Wolf Population Grows in Three States
BILLINGS, Mont. -- The number of wolves in Montana, Idaho and Wyoming continues to grow, with at least 1,300 in the three states at the end of 2006, federal officials say.
"I keep thinking we're at the top end of the bubble," said Ed Bangs, wolf recovery coordinator for the U.S. Fish and Wildlife Service. "I can't see that there's room for any more, but we'll see."
The wolf population has, on average, grown by about 26 percent a year for the past decade. The reports of livestock being killed by wolves have also increased, as has the number of wolves killed after livestock attacks.
There are at least 316 wolves in Montana, 311 in Wyoming and 673 in Idaho, according to the 2006 federal report.
Bangs said the wolf population will eventually level off, and will likely decrease once state agencies take over management of the predators and are able to control the population through hunting.
The fastest-growing area for wolves last year was in Wyoming outside Yellowstone National Park, where the number of wolves jumped 31 percent, from 134 in 2005 to 175 in 2006.
With that increase, 123 cows were reportedly killed by wolves, more than has ever been recorded in Wyoming since the reintroduction. In response, a record 44 wolves were killed.
In Montana, the number of wolves grew by 19 percent, nearly all of that in the northwestern part of the state, said Carolyn Sime, leader of the wolf program for Montana Fish, Wildlife and Parks.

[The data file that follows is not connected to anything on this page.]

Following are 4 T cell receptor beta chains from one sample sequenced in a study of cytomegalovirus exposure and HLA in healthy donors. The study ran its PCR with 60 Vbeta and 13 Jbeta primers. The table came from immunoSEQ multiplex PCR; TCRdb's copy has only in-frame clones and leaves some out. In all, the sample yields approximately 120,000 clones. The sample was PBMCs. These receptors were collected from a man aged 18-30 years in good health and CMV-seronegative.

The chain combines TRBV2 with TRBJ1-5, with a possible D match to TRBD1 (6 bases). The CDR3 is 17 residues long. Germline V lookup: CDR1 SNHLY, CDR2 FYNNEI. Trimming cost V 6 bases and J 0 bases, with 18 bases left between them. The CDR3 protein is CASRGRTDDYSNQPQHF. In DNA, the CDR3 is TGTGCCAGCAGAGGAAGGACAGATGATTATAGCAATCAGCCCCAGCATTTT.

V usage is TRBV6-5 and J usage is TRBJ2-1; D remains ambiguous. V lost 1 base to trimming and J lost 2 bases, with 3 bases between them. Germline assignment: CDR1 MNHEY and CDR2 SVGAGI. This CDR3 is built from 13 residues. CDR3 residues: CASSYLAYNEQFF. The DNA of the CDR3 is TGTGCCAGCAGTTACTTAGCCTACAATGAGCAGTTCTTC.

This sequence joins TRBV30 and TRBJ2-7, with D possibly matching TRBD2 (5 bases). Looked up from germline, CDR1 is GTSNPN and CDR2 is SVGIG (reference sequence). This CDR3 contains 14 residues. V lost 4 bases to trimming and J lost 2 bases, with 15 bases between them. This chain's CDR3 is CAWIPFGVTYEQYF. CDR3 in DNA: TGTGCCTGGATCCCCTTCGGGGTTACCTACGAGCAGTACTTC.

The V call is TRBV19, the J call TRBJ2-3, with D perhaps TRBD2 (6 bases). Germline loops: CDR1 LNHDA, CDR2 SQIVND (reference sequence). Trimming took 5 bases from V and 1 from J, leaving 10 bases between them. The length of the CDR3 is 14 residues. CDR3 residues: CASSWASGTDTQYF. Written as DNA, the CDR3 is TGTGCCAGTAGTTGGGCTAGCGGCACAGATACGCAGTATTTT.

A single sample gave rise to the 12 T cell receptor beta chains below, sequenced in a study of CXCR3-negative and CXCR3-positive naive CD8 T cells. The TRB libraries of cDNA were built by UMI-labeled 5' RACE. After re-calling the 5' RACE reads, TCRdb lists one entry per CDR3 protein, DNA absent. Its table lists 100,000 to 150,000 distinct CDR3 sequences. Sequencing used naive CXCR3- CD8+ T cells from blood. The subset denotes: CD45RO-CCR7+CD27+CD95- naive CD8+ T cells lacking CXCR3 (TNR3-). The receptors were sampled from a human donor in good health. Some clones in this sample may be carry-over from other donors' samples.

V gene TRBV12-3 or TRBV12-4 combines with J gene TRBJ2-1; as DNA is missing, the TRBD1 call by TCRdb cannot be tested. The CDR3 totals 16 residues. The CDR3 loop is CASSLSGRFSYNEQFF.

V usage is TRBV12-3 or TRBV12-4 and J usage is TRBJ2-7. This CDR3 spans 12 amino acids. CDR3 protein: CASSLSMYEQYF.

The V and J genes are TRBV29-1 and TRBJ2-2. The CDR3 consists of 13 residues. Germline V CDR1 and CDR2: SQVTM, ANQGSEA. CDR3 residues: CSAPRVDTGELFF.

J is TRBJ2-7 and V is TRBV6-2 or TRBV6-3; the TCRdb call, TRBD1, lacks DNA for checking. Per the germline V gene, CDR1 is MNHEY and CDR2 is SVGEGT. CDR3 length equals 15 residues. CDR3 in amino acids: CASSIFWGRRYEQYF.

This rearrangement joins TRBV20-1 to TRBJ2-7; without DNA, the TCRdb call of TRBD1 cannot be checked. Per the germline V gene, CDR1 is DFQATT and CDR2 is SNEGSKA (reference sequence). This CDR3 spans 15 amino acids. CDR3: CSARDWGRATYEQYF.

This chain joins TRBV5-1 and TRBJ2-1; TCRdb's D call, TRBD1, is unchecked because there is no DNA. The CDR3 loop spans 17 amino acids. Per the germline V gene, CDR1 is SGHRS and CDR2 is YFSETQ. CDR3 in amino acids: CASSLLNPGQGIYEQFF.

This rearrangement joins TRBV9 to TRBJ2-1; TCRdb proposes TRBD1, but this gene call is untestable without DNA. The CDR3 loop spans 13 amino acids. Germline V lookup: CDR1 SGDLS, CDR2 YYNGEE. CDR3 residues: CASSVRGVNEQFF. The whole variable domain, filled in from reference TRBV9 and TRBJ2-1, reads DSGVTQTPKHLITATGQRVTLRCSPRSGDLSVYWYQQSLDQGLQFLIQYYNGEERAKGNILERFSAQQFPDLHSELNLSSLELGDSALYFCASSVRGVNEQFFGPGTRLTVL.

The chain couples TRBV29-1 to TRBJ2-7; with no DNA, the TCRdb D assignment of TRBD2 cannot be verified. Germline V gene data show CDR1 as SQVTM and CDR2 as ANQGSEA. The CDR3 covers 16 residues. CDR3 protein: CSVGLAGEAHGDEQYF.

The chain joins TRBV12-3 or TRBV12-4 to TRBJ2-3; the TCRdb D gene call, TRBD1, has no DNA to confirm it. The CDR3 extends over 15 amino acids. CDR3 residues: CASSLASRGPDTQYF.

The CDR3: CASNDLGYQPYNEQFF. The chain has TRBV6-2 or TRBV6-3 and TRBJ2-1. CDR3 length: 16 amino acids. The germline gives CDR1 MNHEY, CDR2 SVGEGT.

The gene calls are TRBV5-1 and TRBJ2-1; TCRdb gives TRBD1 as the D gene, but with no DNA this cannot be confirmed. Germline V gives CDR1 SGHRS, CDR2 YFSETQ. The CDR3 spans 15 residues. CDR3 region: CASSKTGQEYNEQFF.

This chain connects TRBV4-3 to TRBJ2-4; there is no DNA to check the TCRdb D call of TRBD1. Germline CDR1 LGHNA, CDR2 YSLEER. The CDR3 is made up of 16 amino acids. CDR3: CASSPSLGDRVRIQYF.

Montana reported 14 new wolf packs last year, including several established by young males that left other packs in the state.
Two packs took heavy hits after preying on livestock. Fifteen wolves were killed from the Sleeping Child pack in southwest Montana, and 11 were removed from the Spotted Dog pack near Avon.
Overall, at least 32 cows and four sheep were killed by wolves, according to the annual report, and 53 wolves were removed.
Human activities, both legal and illegal, are the leading cause of death for wolves in Montana.
In Yellowstone, the wolf population grew by about 15 percent last year from 118 to 136. That growth comes after a decline in 2005 attributed to a canine disease that wiped out scores of pups.
Yellowstone wolves killed in 2006 were most likely killed by other wolves. Social strife, especially on the densely populated Northern Range, and competition for prey meant more territorial skirmishes that can be deadly.
The number of elk, which are wolves' primary winter prey, has declined 50 percent in the area since 1995. A decreasing prey base and increasing wolf density is likely to mean a decline in wolf numbers over the next several years, biologists said.
The Fish and Wildlife Service said the wolf population has, for seven years, met basic recovery goals of 30 breeding pairs distributed across the three states and the agency has recommended removing wolves from protection under the Endangered Species Act.
However, the federal government and the state of Wyoming haven't reached an agreement on a management plan.
The latest proposal is to delist wolves in Montana, Idaho and all of Wyoming except for the northwest corner, where they would still be managed by the federal government.
Source: Associated Press